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I tend to agree with Mr. Balko in his criticism of criminal justice policy, but I question using George Zimmerman as an example of prosecutorial overreaching. I confess I am not familiar with the indictment, which I presume is for some form of homicide, but when you have a man with a gun shoot an unarmed boy in a public space, it's a little specious to suggest that politics drive the resulting criminal charges. Perhaps Mr. Zimmerman has a defense under Florida's "stand your ground" law, or even a claim of more traditional self defense. It's conceivable that the indictment resulted from shoddy police work. But homicide tends to be one of those things that, ideally, we take rather seriously, no matter what the context. I happen to fall within the progressive/liberal/bleeding heart crowd that Mr. Balko doesn't have a lot of respect for, but I don't think it's my political views that make me want to see Zimmerman at the very least investigated thoroughly--which he wasn't until the national hue and cry ensued.

That said, I heartily endorse reading Mr. Balko's commentary. He's very thoughtful, thorough, and knowledgeable.

Posted by: C.E. | Jan 17, 2013 12:36:51 AM

"The politicization of criminality."

If it is true that 40% of the gun owners that were published in the Journal News are past or present law enforcement, we can assume many more are affiliated. That could strongly suggest the majority of the NRA members are law enforcement. Then there are the prison guard union's victims' rights groups also calling for tougher law enforcement.

Clowns to the Left of me Jokers to the Right.

Posted by: Anon | Jan 17, 2013 2:14:59 AM

The FBI made its bones by going after Al Capone as if he were a small-time, white-collar offender. Since then it's routinely been going after suspects in small-time offenses or regulatory paperwork missteps as if they were Al Capone.

The Justice Department's game plan often goes out as it started out in the Swartz case. Agents/Prosecutors threaten 30-year prison sentences to compel confessions that ultimately yield sentences as relatively insignificant as home-detention, probation and/or a year or two in prison...as well as a felony conviction that disgraces and economically cripples for life.

With such terrifying bargaining leverage, Agents/prosecutors achieve high conviction rates almost always(upwards of 96 percent of targets "confess") without ever having to prove targets acted with criminal intent or committed acts easily recognizable to ordinary citizens as actual crimes.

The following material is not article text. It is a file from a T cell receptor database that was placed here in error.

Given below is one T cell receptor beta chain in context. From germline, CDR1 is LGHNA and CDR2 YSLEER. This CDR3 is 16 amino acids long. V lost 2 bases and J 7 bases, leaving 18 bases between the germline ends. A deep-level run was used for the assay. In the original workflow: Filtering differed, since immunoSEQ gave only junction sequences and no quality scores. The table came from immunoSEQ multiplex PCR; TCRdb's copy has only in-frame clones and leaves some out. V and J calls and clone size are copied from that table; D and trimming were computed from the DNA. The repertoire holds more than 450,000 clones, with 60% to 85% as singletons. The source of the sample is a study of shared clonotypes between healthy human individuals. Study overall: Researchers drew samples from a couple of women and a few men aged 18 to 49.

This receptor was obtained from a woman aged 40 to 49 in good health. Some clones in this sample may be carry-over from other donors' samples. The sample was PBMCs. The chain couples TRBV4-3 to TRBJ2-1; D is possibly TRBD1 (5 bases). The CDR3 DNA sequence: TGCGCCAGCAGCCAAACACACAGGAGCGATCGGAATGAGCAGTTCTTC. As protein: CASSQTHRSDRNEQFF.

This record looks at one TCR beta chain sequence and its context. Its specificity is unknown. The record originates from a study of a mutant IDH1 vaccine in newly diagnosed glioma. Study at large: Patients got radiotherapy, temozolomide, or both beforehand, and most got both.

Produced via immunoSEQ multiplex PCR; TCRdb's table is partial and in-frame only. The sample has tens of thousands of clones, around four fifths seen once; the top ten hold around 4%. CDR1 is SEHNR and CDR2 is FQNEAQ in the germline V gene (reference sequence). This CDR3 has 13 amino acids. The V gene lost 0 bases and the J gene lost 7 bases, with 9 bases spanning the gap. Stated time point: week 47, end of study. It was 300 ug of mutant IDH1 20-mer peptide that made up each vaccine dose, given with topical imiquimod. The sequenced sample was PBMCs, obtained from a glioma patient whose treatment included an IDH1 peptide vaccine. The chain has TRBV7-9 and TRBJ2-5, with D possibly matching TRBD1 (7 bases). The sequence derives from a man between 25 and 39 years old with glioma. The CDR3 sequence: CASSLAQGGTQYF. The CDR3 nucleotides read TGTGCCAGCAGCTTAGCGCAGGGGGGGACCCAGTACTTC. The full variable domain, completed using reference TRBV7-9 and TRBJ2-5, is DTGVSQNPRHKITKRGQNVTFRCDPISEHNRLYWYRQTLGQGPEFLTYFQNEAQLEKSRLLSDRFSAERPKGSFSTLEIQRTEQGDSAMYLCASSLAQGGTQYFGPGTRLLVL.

Ass-clown lawmakers who push/support vague, sweeping crime bills get to pose as tough. The LE/incarceration industry profits. The only downside is in this reckless, perverse system is the damage it does to the concept of justice in a land that bills itself as the cradle of justice.

Hats off to Balko for spreading the word.

Posted by: John K | Jan 17, 2013 3:04:33 PM

...game plan often UNFOLDS as it started out in the Swartz case. (deleted "goes out")

Posted by: John K | Jan 17, 2013 3:08:06 PM

It's interesting that Radley Balko uses the study that was co-authored by the the NACDL and the Heritage Foundation for his recent piece on Huffington. When two organizations as diverse as these come together we should be able to see some truth in the conclusions.

Posted by: beth | Jan 17, 2013 3:23:30 PM

Prosecutors have many legal duties to defendants, enumerated in statutes, and in case law, in the Rules of Conduct, of Evidence, of Criminal Procedure. They should be legally liable in torts, and should be mandated to carry personal liability insurance. The taxpayer should not be made to pay for their deviations from professional standards of due care.

The same idea applies to judges.

To deter.

Posted by: Supremacy Claus | Jan 18, 2013 6:41:02 AM

Honoring Swarz, a computer prodigy who could have invented programs adding billions of value to the economy, came hundreds.


While his feminist Inquisition 2.0 tormentor lives to destroy millions in economic value every year she is alive.

Posted by: Supremacy Claus | Jan 20, 2013 1:27:30 AM

What the left wing activist Balko fails to mention? Rent seeking. These trends are driven by bad faith, and greed, therefore, are criminal acts themselves.

Rent seeking is a synonym for armed robbery. It should be criminalized. The rent seeking lawyer should be arrested tried, and imprisoned.

Posted by: Supremacy Claus | Jan 20, 2013 1:33:22 AM